In Cameroon diocese, threat of Boko Haram means pastoral care requires military protection
"Missionaries are now accompanied by armed soldiers when they celebrate Sunday Mass."
In the wake of Boko Haram’s forays into Cameroon, pastoral care in the northern border region between Cameroon and Nigeria pastoral care is only possible under military protection, reported the local bishop. Bishop Bruno Ateba of Maroua-Mokolo in the north of Cameroon described the situation in an interview with the international Catholic agency Aid to the Church in Need.
"Following Boko Haram’s abduction of three priests and a nun in the border region by Boko Haram, missionaries are now accompanied by armed soldiers when they celebrate Sunday Mass there," said Ateba (50), who has been in office since May 2014. One French and two Italian missionary priests as well as a Canadian nun from Canada were abducted in late 2013 and in April 2014, though all were released after a few weeks. Ateba speculates that their respective governments paid a ransom.
"It's the Boko Haram extremists who come to us from Nigeria and cause disruption; apart from that we have no problems with Muslims. Rather, there is a strong dialogue since we regularly exchange views," said the bishop, who is a member of the Pallotine order. The border between northern Cameroon and Nigeria is extremely porous because families and whole tribes have settled on both sides and move freely around the region.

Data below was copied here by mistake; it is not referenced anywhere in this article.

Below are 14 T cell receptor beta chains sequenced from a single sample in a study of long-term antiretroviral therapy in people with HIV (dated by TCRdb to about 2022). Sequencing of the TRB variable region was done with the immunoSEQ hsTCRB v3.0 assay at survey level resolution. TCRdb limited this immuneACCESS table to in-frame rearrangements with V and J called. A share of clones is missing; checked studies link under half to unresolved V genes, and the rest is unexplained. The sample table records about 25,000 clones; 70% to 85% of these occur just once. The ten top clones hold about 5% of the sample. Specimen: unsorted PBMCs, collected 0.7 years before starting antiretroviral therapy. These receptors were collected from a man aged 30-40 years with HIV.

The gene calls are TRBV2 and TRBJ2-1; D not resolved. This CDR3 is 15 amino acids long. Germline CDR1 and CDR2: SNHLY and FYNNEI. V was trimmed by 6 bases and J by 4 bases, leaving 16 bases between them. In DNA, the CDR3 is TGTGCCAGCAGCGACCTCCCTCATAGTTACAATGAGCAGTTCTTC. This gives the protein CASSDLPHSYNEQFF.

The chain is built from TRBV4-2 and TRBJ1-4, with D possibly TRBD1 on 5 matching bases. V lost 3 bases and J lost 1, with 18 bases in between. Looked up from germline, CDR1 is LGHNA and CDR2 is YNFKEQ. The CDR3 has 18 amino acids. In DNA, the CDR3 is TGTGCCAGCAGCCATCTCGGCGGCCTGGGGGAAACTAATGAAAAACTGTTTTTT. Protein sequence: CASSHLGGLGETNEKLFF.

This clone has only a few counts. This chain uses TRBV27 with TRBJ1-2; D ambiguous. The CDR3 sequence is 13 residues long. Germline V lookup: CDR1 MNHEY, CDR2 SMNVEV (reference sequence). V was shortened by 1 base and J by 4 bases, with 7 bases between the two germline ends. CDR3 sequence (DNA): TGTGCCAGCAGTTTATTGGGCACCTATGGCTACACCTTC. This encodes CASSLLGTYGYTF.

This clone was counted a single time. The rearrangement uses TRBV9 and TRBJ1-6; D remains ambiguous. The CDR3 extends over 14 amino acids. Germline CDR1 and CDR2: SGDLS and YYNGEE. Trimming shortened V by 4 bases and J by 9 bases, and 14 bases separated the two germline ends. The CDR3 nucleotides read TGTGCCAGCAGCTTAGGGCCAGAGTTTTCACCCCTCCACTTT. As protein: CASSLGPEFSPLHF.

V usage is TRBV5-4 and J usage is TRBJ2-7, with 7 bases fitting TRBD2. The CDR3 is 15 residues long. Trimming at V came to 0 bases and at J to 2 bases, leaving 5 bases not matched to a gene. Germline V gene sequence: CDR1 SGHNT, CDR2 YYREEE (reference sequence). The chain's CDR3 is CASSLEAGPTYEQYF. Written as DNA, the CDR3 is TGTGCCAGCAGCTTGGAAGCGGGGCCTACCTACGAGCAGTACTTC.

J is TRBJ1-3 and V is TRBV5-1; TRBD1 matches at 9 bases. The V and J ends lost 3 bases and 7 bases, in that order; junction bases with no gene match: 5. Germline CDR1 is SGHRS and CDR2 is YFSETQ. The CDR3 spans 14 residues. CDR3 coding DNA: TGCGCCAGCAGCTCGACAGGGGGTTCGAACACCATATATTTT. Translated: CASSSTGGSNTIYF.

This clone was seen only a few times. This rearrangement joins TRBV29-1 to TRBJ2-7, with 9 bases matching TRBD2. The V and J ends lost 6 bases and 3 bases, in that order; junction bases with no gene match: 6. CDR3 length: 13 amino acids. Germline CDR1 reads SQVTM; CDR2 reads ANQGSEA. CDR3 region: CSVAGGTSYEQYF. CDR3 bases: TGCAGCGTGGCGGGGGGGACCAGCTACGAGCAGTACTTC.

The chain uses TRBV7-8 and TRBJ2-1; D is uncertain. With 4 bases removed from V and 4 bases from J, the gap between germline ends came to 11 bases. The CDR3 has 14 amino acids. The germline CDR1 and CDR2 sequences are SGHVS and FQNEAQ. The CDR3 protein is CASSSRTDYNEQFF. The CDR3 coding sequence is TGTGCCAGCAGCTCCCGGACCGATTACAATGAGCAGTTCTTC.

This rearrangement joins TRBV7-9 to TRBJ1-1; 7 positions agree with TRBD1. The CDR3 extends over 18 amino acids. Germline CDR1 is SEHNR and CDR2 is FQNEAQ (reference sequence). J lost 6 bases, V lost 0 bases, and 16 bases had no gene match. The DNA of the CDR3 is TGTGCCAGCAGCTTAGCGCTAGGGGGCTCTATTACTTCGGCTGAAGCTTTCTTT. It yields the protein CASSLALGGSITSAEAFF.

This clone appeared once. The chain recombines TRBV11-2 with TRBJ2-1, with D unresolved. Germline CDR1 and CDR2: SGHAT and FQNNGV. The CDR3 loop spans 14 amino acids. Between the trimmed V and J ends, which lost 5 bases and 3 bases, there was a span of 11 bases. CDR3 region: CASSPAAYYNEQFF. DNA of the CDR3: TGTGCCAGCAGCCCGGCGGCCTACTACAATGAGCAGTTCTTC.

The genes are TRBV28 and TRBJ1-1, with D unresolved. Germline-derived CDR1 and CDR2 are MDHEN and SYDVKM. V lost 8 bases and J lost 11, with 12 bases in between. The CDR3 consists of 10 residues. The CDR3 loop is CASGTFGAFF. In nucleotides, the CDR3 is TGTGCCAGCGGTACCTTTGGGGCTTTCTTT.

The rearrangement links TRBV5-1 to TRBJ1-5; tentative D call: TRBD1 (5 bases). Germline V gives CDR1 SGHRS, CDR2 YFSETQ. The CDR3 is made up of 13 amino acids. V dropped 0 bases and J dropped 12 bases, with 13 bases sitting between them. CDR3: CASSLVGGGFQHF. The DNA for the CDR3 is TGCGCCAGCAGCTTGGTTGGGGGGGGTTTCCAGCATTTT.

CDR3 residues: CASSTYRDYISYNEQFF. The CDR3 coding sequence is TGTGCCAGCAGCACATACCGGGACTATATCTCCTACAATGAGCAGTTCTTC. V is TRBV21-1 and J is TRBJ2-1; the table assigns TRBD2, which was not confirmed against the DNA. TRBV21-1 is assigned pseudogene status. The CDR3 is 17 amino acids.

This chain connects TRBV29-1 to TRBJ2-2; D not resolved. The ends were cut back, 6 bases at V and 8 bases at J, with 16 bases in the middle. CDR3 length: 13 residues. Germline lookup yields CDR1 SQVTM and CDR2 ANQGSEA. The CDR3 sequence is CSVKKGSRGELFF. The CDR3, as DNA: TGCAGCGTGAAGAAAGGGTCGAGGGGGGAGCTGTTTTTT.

"The Boko Haram fighters supply themselves with food in the border area and attempt to make money by kidnapping. That's why the priests and nuns are now accompanied by the military when they visit the parishes close to the border," Ateba explained.
In the Cameroon province known as "Far North" (Extrême-Nord), with its capital of Maroua, Christians make up 50 percent of the three million people. One quarter of them are Catholic, another quarter being Muslim. The Diocese of Maroua-Mokolo has 43 parishes, served by 73 priests, only 23 of whom are from Cameroon. Almost 100 women religious work also provide pastoral care and run charitable institutions.
Ateba said: "Our diocese is a missionary area. That's why there are so many missionaries and religious priests working with us. We lack a lot of things. In Maroua we also have a small church, but we want to build a cathedral soon so that we do not have to conduct services in the open air."